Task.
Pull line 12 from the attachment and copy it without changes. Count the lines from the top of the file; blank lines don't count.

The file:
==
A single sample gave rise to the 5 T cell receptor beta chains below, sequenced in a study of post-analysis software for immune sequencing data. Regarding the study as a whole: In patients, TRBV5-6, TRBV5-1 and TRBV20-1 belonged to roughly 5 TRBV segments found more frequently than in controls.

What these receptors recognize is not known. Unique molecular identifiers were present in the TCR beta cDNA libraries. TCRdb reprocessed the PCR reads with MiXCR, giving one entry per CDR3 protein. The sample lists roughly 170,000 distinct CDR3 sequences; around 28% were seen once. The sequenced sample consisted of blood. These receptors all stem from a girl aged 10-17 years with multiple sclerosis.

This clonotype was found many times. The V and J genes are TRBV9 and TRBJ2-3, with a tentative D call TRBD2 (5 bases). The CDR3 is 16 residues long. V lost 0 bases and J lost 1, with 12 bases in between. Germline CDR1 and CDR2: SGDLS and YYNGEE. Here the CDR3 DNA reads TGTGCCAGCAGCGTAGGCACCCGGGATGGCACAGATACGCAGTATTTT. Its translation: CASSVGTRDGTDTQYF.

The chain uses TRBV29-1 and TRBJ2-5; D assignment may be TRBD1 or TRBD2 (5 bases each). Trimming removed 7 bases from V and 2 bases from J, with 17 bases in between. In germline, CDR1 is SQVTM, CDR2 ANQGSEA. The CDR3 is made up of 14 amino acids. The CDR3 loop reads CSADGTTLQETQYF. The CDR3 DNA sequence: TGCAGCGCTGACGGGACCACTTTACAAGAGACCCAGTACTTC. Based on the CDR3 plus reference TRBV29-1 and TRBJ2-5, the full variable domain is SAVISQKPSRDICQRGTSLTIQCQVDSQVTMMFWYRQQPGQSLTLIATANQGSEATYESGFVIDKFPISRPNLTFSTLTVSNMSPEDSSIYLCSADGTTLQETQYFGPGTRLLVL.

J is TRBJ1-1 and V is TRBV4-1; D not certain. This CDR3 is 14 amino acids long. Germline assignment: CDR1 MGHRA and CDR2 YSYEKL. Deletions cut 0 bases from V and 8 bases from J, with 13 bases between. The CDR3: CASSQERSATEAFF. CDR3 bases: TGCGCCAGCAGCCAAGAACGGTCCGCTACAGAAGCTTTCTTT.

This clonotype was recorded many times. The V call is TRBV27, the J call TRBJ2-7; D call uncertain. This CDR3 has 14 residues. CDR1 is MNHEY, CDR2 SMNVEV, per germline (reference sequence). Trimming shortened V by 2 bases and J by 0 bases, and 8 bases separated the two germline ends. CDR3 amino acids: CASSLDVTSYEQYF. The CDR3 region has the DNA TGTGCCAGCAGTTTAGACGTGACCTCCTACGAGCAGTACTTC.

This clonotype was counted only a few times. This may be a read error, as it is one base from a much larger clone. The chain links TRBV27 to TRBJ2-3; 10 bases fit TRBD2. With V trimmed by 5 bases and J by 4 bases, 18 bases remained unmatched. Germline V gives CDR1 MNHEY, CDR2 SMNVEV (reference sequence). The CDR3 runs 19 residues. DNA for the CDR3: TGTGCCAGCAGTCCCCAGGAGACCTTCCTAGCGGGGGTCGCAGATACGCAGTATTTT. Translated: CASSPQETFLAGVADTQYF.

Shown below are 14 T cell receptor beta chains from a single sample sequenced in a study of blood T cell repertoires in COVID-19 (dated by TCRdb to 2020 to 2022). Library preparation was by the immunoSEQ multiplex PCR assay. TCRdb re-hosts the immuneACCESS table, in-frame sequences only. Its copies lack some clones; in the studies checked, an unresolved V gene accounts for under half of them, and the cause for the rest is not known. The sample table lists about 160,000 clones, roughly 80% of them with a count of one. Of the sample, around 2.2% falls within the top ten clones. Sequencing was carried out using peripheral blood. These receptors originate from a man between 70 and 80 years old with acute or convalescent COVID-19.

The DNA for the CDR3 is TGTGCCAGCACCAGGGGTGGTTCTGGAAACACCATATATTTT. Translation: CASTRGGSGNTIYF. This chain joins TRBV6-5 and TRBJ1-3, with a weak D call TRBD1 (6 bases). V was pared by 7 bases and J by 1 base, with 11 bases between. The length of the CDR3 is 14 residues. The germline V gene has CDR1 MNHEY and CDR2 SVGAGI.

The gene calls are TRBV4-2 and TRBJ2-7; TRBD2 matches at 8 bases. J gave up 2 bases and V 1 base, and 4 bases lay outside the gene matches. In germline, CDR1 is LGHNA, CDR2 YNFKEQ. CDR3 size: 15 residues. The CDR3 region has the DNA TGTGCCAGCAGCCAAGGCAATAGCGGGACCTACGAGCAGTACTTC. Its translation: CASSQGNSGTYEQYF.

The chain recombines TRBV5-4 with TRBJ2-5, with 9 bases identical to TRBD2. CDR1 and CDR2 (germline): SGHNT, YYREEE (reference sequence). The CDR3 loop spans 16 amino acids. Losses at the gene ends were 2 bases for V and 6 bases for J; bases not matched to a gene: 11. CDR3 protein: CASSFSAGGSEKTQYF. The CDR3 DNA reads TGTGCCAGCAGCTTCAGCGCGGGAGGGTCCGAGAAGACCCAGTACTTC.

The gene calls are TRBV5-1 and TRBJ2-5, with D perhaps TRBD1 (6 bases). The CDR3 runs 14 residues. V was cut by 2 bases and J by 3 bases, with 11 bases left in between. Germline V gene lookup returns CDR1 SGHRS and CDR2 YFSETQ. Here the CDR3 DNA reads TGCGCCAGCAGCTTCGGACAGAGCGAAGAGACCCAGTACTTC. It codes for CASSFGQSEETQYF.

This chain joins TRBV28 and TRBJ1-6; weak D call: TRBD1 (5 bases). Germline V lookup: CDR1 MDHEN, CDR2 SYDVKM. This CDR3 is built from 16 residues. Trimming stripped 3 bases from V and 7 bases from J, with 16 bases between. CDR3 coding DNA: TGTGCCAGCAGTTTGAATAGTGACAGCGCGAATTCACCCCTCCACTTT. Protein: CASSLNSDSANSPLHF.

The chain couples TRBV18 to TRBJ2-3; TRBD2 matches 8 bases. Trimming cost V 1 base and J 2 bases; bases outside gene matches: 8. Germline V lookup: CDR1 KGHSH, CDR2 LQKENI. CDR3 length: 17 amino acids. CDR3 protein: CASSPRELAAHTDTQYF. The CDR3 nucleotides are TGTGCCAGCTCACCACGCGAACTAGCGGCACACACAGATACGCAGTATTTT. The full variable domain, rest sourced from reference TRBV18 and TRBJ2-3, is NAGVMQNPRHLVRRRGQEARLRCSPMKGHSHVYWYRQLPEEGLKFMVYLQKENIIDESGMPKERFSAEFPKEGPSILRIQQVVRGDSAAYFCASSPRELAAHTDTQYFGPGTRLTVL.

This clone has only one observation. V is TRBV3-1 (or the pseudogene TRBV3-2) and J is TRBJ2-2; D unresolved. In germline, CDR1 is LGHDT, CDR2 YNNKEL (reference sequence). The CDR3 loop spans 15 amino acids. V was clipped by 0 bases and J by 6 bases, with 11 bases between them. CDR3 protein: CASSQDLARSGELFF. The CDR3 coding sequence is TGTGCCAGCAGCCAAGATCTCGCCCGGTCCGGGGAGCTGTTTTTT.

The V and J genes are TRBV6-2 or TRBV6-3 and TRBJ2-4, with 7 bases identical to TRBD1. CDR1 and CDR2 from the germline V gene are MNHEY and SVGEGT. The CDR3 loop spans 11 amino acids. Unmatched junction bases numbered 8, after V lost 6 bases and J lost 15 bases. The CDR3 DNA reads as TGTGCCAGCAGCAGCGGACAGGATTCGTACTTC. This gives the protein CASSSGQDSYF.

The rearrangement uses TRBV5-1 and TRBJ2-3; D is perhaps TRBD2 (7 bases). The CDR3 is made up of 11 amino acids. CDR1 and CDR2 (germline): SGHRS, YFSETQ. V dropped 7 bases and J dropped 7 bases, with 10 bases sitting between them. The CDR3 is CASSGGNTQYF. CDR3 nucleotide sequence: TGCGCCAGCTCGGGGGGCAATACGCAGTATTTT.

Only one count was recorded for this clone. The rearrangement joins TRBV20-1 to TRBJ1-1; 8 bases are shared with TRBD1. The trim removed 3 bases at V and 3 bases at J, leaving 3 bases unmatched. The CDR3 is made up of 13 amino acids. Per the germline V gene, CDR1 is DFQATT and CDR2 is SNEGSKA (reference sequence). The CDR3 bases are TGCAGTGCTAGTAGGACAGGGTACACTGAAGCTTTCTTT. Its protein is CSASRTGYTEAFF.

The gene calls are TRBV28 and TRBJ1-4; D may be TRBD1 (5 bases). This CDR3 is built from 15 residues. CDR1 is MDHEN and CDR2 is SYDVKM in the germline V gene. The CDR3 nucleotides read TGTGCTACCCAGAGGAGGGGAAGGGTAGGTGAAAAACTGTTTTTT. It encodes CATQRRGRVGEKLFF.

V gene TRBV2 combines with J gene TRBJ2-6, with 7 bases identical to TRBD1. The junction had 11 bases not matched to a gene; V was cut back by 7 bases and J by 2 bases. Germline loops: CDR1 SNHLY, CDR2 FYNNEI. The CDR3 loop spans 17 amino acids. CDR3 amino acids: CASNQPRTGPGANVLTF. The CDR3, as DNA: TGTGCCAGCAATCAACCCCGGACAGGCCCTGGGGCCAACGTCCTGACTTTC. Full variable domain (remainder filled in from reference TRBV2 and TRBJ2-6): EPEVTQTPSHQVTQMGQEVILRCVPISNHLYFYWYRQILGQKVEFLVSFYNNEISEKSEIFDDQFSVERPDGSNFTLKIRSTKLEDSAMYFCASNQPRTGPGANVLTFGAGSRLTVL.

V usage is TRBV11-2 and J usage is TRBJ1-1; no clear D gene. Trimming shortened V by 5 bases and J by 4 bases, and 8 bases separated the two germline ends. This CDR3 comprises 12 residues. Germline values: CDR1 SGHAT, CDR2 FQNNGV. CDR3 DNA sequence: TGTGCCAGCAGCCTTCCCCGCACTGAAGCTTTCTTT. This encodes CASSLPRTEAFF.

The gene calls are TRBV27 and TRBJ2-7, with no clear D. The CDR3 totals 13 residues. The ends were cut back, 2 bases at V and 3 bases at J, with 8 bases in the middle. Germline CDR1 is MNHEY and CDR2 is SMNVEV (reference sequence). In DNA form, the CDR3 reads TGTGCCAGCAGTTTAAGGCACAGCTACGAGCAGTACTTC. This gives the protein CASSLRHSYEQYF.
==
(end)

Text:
The gene calls are TRBV5-1 and TRBJ2-5, with D perhaps TRBD1 (6 bases). The CDR3 runs 14 residues. V was cut by 2 bases and J by 3 bases, with 11 bases left in between. Germline V gene lookup returns CDR1 SGHRS and CDR2 YFSETQ. Here the CDR3 DNA reads TGCGCCAGCAGCTTCGGACAGAGCGAAGAGACCCAGTACTTC. It codes for CASSFGQSEETQYF.